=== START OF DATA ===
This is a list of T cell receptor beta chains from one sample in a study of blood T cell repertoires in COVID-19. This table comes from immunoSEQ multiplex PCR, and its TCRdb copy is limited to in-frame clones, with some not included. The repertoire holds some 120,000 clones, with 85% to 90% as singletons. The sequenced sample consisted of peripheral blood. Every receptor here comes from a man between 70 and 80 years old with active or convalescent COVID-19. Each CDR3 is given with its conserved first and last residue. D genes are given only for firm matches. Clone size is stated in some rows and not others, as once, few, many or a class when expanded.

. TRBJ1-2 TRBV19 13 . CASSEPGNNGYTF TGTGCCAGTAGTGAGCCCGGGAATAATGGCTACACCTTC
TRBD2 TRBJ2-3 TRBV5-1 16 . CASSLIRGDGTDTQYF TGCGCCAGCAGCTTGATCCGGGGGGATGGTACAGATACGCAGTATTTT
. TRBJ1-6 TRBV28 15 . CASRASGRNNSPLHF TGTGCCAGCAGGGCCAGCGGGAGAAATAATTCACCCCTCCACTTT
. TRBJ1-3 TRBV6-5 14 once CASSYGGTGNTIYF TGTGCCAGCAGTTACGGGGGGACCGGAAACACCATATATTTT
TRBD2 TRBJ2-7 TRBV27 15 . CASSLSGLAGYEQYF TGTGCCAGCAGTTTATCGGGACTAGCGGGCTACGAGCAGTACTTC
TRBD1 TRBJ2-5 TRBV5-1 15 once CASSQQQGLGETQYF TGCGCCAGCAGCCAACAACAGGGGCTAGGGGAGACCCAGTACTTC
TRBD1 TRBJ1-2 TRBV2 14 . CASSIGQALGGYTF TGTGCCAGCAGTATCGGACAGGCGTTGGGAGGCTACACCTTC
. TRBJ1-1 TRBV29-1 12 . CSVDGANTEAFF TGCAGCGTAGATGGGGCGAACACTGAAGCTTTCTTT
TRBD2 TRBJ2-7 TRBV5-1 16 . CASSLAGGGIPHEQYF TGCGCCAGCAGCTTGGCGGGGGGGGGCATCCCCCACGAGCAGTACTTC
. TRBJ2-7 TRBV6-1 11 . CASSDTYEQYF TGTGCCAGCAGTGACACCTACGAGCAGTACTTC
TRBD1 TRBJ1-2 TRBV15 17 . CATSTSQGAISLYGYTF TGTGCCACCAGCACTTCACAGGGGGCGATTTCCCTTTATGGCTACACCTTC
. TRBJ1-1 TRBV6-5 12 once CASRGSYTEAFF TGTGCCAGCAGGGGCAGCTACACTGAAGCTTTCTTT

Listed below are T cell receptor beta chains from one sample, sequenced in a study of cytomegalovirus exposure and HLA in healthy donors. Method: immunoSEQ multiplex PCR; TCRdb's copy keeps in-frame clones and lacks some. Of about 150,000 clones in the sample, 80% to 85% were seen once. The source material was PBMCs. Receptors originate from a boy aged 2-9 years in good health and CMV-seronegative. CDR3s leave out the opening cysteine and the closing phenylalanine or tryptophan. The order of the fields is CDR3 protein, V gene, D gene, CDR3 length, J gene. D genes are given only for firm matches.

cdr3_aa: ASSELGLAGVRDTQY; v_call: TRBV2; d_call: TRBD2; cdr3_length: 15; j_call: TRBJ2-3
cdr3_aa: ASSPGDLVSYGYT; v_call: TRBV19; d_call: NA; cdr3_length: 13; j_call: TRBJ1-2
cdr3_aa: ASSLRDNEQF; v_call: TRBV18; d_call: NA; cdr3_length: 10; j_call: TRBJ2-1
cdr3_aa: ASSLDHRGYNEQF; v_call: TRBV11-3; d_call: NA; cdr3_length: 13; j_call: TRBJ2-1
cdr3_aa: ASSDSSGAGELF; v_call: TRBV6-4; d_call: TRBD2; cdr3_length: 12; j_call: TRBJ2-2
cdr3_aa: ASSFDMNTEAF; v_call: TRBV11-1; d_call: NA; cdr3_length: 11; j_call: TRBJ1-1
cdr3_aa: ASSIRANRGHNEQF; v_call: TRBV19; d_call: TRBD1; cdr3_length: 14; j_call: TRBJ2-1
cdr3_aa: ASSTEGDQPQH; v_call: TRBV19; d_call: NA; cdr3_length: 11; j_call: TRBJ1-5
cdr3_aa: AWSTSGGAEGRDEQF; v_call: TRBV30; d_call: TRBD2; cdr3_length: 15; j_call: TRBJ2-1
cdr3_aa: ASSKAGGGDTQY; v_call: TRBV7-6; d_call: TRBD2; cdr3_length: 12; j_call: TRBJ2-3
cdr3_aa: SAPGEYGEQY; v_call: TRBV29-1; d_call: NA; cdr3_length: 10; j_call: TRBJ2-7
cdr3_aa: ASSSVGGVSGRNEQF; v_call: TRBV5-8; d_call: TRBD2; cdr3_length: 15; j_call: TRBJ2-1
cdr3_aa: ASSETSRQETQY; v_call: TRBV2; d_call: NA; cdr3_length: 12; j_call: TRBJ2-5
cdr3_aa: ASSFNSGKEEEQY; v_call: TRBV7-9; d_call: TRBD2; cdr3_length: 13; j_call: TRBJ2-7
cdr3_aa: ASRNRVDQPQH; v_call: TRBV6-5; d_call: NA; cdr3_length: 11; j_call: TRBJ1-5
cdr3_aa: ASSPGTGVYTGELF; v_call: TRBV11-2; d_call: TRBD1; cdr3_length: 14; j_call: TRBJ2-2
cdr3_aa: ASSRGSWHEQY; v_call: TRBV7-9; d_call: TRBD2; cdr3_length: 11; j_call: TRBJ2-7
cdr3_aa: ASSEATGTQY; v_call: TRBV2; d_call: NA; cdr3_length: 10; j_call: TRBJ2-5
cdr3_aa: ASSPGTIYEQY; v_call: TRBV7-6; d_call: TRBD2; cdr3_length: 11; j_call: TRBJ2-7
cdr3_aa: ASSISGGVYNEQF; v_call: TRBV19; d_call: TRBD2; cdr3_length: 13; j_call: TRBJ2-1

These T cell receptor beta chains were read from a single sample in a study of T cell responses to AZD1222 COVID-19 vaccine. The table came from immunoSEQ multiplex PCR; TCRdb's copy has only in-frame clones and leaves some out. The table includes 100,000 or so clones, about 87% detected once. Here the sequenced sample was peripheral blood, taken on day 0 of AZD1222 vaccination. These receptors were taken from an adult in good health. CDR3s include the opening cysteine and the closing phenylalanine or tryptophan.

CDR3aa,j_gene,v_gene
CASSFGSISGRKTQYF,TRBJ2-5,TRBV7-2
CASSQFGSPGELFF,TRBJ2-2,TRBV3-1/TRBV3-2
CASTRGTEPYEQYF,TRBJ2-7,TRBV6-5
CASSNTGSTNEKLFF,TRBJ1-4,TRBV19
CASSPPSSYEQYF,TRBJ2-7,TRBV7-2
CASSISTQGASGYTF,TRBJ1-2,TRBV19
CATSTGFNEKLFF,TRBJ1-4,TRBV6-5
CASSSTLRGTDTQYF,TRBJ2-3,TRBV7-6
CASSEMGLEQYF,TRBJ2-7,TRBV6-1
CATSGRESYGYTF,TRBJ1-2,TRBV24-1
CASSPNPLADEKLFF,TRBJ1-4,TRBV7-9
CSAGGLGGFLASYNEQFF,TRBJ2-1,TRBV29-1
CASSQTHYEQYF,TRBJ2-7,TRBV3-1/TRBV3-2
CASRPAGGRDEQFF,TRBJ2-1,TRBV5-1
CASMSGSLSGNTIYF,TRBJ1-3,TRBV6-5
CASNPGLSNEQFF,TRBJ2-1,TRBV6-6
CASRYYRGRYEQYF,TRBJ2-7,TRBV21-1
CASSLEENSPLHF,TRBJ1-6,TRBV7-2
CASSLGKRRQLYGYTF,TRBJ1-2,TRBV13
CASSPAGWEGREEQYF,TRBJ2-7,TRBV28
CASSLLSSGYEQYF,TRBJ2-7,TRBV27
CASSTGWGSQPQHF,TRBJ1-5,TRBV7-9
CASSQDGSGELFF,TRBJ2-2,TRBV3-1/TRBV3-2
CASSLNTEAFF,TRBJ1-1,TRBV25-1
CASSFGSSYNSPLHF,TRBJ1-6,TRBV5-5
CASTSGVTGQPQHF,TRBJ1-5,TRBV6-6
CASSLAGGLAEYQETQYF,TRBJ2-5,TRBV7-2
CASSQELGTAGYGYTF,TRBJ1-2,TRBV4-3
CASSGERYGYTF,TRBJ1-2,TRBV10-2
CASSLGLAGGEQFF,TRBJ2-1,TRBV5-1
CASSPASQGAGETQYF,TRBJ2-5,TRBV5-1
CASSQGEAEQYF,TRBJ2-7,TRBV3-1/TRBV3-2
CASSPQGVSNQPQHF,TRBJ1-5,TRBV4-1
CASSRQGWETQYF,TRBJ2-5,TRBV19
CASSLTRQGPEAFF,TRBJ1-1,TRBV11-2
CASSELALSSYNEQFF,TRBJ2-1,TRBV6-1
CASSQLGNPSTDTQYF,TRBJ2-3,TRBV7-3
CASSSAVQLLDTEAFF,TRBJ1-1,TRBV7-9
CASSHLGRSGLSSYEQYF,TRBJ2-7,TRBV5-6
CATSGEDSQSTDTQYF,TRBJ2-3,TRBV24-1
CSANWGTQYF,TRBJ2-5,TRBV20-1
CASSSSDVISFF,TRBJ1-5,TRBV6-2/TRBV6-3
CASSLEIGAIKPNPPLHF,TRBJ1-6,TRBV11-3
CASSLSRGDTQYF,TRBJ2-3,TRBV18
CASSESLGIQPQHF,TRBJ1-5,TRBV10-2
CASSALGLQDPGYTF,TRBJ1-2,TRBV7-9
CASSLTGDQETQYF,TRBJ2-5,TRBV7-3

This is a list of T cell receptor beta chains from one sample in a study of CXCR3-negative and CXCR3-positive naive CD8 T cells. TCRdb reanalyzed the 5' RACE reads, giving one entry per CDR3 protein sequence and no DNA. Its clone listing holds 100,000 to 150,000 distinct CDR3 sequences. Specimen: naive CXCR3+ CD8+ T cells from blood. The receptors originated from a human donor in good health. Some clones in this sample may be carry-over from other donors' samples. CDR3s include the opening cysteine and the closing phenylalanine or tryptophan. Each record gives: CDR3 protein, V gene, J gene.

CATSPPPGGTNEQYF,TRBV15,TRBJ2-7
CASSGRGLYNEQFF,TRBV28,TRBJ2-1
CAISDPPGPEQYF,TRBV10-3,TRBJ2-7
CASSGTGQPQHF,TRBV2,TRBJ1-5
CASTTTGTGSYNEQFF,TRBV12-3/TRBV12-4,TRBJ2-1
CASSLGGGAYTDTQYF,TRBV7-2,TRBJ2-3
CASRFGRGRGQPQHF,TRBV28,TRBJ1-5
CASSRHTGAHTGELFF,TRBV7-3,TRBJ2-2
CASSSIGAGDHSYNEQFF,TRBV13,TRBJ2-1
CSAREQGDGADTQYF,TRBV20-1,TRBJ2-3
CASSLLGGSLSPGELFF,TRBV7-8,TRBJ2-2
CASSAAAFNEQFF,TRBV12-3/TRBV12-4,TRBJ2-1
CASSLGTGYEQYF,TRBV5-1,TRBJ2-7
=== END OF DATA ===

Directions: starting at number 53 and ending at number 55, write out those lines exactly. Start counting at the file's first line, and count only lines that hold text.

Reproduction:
CASRYYRGRYEQYF,TRBJ2-7,TRBV21-1
CASSLEENSPLHF,TRBJ1-6,TRBV7-2
CASSLGKRRQLYGYTF,TRBJ1-2,TRBV13